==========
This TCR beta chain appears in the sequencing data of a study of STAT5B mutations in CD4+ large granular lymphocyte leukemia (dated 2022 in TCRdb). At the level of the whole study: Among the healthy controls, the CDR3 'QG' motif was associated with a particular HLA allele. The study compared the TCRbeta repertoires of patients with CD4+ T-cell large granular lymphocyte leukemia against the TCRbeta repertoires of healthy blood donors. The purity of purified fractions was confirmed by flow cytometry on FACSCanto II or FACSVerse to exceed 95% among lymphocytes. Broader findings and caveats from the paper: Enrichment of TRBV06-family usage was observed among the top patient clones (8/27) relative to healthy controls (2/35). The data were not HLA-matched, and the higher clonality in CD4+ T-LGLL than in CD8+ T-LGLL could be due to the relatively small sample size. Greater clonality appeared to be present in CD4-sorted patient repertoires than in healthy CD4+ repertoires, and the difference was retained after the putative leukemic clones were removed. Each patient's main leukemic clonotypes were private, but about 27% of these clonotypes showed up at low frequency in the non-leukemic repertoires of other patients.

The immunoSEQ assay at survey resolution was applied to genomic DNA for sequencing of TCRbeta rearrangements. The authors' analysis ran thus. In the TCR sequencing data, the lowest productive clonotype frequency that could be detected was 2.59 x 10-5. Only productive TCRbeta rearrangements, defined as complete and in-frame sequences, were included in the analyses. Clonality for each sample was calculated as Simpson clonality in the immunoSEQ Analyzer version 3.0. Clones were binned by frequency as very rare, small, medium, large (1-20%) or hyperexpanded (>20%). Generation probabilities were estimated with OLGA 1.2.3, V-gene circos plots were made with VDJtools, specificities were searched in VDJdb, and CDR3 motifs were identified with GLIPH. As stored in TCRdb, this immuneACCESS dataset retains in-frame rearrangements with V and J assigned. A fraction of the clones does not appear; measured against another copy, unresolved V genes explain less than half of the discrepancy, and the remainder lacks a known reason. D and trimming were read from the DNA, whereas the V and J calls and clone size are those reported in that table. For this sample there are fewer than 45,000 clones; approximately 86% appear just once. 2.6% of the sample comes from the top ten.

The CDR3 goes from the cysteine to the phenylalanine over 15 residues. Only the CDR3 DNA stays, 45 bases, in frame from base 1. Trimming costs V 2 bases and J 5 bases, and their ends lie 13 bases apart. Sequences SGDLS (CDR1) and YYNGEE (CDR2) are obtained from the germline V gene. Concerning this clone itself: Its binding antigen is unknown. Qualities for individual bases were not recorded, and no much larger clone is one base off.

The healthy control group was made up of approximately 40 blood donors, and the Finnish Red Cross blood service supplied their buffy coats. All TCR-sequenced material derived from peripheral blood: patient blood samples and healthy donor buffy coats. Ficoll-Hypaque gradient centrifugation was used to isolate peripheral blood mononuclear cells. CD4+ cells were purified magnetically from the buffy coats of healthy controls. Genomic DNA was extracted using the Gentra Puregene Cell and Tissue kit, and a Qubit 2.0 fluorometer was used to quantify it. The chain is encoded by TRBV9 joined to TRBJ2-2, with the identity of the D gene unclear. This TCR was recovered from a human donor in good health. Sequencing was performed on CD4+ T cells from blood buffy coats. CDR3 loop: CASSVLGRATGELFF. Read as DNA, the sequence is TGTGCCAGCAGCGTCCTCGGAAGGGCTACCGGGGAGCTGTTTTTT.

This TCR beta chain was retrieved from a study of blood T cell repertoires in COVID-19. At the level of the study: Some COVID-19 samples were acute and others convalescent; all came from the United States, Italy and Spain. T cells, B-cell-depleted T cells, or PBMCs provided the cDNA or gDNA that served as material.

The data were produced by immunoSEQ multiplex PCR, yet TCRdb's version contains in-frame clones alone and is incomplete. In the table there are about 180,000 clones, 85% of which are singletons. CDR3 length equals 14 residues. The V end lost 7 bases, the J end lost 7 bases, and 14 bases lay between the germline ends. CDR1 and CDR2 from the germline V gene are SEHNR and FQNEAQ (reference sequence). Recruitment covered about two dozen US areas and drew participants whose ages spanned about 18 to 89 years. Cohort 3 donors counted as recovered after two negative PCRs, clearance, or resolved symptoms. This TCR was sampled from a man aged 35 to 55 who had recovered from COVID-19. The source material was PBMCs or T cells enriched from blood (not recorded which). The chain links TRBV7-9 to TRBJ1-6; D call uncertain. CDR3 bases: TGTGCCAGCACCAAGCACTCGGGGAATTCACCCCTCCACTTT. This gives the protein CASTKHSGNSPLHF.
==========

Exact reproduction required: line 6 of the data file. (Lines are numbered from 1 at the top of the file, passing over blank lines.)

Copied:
The data were produced by immunoSEQ multiplex PCR, yet TCRdb's version contains in-frame clones alone and is incomplete. In the table there are about 180,000 clones, 85% of which are singletons. CDR3 length equals 14 residues. The V end lost 7 bases, the J end lost 7 bases, and 14 bases lay between the germline ends. CDR1 and CDR2 from the germline V gene are SEHNR and FQNEAQ (reference sequence). Recruitment covered about two dozen US areas and drew participants whose ages spanned about 18 to 89 years. Cohort 3 donors counted as recovered after two negative PCRs, clearance, or resolved symptoms. This TCR was sampled from a man aged 35 to 55 who had recovered from COVID-19. The source material was PBMCs or T cells enriched from blood (not recorded which). The chain links TRBV7-9 to TRBJ1-6; D call uncertain. CDR3 bases: TGTGCCAGCACCAAGCACTCGGGGAATTCACCCCTCCACTTT. This gives the protein CASTKHSGNSPLHF.